Thomas Cook ‘in talks to increase rescue funding to £1bn’

Thomas Cook is reportedly seeking an additional £100m in funding from lenders on top of the £900m proposed last month as it warns it could face collapse if a deal is not finalised this month.

Talks between Thomas Cook and stakeholders resulted in a request for an additional standby borrowing facility to give reassurance to its lending banks, according to Sky News.

A City source said the facility was not expected to be drawn upon and Thomas Cook believes the £900m will be enough.

However, the banks’ support is vital for a deal to be agreed.

Podcast: Thomas Cook rescue deal

Meanwhile, in a court filing Thomas Cook said it was running out of time to secure its future.

The document, dated August 30, stated: “The serious liquidity issues within the group have led to an urgent need to complete any restructuring within September.

“[Any] delay would make it impossible to implement a restructuring transaction within September, and the Scheme Companies would be likely to run out of money and enter into formal insolvency proceedings.”

Thomas Cook’s board has been meeting for the last two days to discuss the best way to finalise the restructure before the company runs out of cash.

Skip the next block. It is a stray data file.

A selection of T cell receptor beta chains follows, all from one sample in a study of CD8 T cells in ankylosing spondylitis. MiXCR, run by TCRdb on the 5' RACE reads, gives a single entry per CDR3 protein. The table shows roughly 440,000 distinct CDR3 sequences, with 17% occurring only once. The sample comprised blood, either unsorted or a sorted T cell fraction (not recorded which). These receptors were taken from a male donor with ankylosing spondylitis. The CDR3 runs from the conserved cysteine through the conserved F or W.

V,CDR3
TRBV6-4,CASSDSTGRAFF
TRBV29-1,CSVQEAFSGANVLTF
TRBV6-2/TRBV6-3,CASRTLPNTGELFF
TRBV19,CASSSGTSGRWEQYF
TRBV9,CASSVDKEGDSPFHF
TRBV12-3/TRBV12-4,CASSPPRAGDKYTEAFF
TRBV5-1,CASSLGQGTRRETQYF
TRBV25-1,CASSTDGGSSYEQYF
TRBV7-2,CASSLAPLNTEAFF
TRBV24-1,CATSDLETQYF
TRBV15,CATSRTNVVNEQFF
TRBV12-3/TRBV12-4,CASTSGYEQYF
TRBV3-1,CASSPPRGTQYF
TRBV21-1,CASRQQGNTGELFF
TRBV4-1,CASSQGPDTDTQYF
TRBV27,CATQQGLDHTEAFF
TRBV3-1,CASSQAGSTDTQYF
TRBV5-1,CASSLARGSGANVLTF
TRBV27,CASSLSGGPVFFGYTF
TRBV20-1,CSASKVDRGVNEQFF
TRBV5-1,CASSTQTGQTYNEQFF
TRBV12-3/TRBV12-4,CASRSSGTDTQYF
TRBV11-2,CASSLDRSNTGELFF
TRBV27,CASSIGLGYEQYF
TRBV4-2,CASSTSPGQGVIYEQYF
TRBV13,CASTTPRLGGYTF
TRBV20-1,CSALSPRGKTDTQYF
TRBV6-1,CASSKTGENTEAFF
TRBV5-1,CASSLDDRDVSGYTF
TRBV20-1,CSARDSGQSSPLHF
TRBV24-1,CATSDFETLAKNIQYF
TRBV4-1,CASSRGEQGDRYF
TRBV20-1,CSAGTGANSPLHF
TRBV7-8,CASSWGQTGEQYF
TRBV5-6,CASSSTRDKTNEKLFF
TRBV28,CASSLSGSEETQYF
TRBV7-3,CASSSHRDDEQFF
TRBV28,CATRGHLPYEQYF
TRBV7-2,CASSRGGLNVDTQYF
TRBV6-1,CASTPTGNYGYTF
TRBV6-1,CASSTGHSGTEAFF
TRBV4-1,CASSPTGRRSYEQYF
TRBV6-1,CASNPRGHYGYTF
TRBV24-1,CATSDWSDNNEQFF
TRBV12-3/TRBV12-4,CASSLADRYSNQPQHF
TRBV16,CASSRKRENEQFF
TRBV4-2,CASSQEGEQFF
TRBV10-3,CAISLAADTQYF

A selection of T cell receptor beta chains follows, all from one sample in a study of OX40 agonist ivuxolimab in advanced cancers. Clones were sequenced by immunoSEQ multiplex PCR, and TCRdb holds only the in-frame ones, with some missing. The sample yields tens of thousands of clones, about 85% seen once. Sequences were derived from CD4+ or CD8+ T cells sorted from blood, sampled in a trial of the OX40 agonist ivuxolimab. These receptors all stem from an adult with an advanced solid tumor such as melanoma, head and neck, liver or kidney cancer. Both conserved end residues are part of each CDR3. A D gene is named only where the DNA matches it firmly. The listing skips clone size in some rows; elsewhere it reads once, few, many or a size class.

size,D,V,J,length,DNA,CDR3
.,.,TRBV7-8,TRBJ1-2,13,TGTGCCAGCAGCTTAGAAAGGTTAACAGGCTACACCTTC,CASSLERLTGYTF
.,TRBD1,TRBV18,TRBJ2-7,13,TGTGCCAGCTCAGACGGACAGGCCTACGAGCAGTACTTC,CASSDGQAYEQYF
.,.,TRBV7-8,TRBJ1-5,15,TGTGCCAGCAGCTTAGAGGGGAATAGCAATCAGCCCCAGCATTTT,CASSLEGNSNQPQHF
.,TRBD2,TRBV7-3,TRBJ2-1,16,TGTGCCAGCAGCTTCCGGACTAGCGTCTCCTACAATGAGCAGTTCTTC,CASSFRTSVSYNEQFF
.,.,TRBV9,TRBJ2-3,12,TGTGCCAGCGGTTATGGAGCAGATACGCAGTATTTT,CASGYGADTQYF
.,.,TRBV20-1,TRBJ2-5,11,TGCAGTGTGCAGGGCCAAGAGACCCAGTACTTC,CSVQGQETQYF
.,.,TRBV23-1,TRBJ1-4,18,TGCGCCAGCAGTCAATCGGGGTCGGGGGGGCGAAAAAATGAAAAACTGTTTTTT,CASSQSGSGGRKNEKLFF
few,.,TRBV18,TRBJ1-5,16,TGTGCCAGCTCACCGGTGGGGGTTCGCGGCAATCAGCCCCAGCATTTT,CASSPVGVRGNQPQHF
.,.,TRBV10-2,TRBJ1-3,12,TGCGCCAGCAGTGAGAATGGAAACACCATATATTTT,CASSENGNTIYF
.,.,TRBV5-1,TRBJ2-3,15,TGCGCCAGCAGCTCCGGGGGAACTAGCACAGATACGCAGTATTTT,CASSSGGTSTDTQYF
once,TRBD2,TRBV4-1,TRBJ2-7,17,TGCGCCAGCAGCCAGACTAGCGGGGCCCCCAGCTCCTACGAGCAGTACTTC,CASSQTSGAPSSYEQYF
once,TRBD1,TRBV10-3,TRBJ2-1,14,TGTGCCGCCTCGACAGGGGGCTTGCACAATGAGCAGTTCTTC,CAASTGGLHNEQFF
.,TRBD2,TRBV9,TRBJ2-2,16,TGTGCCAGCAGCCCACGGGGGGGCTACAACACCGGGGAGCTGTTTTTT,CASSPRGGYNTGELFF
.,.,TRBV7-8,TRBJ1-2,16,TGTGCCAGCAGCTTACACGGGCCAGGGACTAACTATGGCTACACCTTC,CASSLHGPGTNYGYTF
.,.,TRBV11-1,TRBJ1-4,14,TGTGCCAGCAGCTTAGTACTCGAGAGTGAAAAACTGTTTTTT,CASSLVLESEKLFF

The first stakeholder vote is due to take place next week.

One source quoted in Sky News said the deal looked “harder and more complicated than it did a few days ago”.

Thomas Cook needs to finalise the terms by the end of September to pay suppliers and to ensure it can renew its Atol licence.

The travel giant is in crucial talks with Chinese investor Fosun over the terms of the deal that would see it inject £450 million while banks and lenders match that with a debt for equity swap.

The deal would see Fosun take a 75% stake in Thomas Cook’s tour operating and hotel division and 25% stake in its airlines

The rescue could mean the ending of Thomas Cook’s public stock market listing, meaning shareholders are likely to lose their investments in the company.

Last weekend, reports said the firm’s pension scheme had demanded terms to sweeten the deal that would guarantee the continuation of existing annual contributions of £25 million.

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